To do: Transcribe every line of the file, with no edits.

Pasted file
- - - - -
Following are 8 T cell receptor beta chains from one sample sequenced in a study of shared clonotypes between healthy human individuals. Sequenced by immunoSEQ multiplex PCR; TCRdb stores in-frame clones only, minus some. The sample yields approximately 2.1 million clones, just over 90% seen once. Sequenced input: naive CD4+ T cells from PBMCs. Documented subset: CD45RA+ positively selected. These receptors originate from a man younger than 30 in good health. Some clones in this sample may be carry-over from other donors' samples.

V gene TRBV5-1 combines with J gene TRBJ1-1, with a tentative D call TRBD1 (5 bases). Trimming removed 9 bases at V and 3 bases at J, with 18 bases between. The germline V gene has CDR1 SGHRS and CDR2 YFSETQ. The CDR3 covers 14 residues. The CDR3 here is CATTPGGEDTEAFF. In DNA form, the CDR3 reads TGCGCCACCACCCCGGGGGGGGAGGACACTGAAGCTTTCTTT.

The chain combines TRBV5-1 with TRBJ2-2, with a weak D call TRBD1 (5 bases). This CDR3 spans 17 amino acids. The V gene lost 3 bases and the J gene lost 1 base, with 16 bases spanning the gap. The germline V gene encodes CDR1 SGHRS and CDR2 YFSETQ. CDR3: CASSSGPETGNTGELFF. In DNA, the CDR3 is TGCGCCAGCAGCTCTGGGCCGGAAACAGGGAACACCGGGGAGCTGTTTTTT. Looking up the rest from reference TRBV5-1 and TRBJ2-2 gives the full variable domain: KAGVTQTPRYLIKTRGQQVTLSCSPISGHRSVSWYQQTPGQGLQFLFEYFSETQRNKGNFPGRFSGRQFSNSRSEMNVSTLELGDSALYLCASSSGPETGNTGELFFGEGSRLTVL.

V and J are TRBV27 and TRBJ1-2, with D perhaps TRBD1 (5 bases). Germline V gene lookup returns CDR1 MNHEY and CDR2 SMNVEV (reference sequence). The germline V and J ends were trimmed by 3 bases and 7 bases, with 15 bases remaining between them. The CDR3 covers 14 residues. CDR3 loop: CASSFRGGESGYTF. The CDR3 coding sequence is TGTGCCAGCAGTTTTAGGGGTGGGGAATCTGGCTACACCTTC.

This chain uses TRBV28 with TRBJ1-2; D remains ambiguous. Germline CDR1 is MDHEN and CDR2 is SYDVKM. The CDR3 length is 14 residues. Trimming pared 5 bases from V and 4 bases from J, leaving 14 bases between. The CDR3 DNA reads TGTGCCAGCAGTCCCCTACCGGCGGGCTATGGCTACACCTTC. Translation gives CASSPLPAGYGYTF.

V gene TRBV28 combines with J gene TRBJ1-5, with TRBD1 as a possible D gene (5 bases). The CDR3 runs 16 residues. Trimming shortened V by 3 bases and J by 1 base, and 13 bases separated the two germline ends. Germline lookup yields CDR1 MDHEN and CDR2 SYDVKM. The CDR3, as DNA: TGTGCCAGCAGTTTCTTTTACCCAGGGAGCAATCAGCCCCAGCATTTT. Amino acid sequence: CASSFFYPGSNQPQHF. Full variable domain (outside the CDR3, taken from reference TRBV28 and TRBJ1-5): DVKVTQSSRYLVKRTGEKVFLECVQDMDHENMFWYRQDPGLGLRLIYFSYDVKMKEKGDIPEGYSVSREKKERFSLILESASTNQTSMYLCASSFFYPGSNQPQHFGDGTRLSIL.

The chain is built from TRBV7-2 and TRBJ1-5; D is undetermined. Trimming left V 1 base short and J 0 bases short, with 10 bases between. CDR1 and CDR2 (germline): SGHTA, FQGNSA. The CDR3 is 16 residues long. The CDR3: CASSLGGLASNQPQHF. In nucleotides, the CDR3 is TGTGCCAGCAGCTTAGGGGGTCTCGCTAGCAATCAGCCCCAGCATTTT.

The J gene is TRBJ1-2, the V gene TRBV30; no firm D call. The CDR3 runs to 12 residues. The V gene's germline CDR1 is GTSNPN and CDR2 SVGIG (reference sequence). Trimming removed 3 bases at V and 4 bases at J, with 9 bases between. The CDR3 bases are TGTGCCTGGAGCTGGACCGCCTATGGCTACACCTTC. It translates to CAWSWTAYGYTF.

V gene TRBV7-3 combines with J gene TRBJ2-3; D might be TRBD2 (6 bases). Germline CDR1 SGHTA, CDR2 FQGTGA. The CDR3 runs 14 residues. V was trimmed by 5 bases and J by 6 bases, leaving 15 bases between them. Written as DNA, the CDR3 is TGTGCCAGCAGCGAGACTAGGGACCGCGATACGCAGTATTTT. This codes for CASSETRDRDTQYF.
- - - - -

Following are 8 T cell receptor beta chains from one sample sequenced in a study of shared clonotypes between healthy human individuals. Sequenced by immunoSEQ multiplex PCR; TCRdb stores in-frame clones only, minus some. The sample yields approximately 2.1 million clones, just over 90% seen once. Sequenced input: naive CD4+ T cells from PBMCs. Documented subset: CD45RA+ positively selected. These receptors originate from a man younger than 30 in good health. Some clones in this sample may be carry-over from other donors' samples.

V gene TRBV5-1 combines with J gene TRBJ1-1, with a tentative D call TRBD1 (5 bases). Trimming removed 9 bases at V and 3 bases at J, with 18 bases between. The germline V gene has CDR1 SGHRS and CDR2 YFSETQ. The CDR3 covers 14 residues. The CDR3 here is CATTPGGEDTEAFF. In DNA form, the CDR3 reads TGCGCCACCACCCCGGGGGGGGAGGACACTGAAGCTTTCTTT.

The chain combines TRBV5-1 with TRBJ2-2, with a weak D call TRBD1 (5 bases). This CDR3 spans 17 amino acids. The V gene lost 3 bases and the J gene lost 1 base, with 16 bases spanning the gap. The germline V gene encodes CDR1 SGHRS and CDR2 YFSETQ. CDR3: CASSSGPETGNTGELFF. In DNA, the CDR3 is TGCGCCAGCAGCTCTGGGCCGGAAACAGGGAACACCGGGGAGCTGTTTTTT. Looking up the rest from reference TRBV5-1 and TRBJ2-2 gives the full variable domain: KAGVTQTPRYLIKTRGQQVTLSCSPISGHRSVSWYQQTPGQGLQFLFEYFSETQRNKGNFPGRFSGRQFSNSRSEMNVSTLELGDSALYLCASSSGPETGNTGELFFGEGSRLTVL.

V and J are TRBV27 and TRBJ1-2, with D perhaps TRBD1 (5 bases). Germline V gene lookup returns CDR1 MNHEY and CDR2 SMNVEV (reference sequence). The germline V and J ends were trimmed by 3 bases and 7 bases, with 15 bases remaining between them. The CDR3 covers 14 residues. CDR3 loop: CASSFRGGESGYTF. The CDR3 coding sequence is TGTGCCAGCAGTTTTAGGGGTGGGGAATCTGGCTACACCTTC.

This chain uses TRBV28 with TRBJ1-2; D remains ambiguous. Germline CDR1 is MDHEN and CDR2 is SYDVKM. The CDR3 length is 14 residues. Trimming pared 5 bases from V and 4 bases from J, leaving 14 bases between. The CDR3 DNA reads TGTGCCAGCAGTCCCCTACCGGCGGGCTATGGCTACACCTTC. Translation gives CASSPLPAGYGYTF.

V gene TRBV28 combines with J gene TRBJ1-5, with TRBD1 as a possible D gene (5 bases). The CDR3 runs 16 residues. Trimming shortened V by 3 bases and J by 1 base, and 13 bases separated the two germline ends. Germline lookup yields CDR1 MDHEN and CDR2 SYDVKM. The CDR3, as DNA: TGTGCCAGCAGTTTCTTTTACCCAGGGAGCAATCAGCCCCAGCATTTT. Amino acid sequence: CASSFFYPGSNQPQHF. Full variable domain (outside the CDR3, taken from reference TRBV28 and TRBJ1-5): DVKVTQSSRYLVKRTGEKVFLECVQDMDHENMFWYRQDPGLGLRLIYFSYDVKMKEKGDIPEGYSVSREKKERFSLILESASTNQTSMYLCASSFFYPGSNQPQHFGDGTRLSIL.

The chain is built from TRBV7-2 and TRBJ1-5; D is undetermined. Trimming left V 1 base short and J 0 bases short, with 10 bases between. CDR1 and CDR2 (germline): SGHTA, FQGNSA. The CDR3 is 16 residues long. The CDR3: CASSLGGLASNQPQHF. In nucleotides, the CDR3 is TGTGCCAGCAGCTTAGGGGGTCTCGCTAGCAATCAGCCCCAGCATTTT.

The J gene is TRBJ1-2, the V gene TRBV30; no firm D call. The CDR3 runs to 12 residues. The V gene's germline CDR1 is GTSNPN and CDR2 SVGIG (reference sequence). Trimming removed 3 bases at V and 4 bases at J, with 9 bases between. The CDR3 bases are TGTGCCTGGAGCTGGACCGCCTATGGCTACACCTTC. It translates to CAWSWTAYGYTF.

V gene TRBV7-3 combines with J gene TRBJ2-3; D might be TRBD2 (6 bases). Germline CDR1 SGHTA, CDR2 FQGTGA. The CDR3 runs 14 residues. V was trimmed by 5 bases and J by 6 bases, leaving 15 bases between them. Written as DNA, the CDR3 is TGTGCCAGCAGCGAGACTAGGGACCGCGATACGCAGTATTTT. This codes for CASSETRDRDTQYF.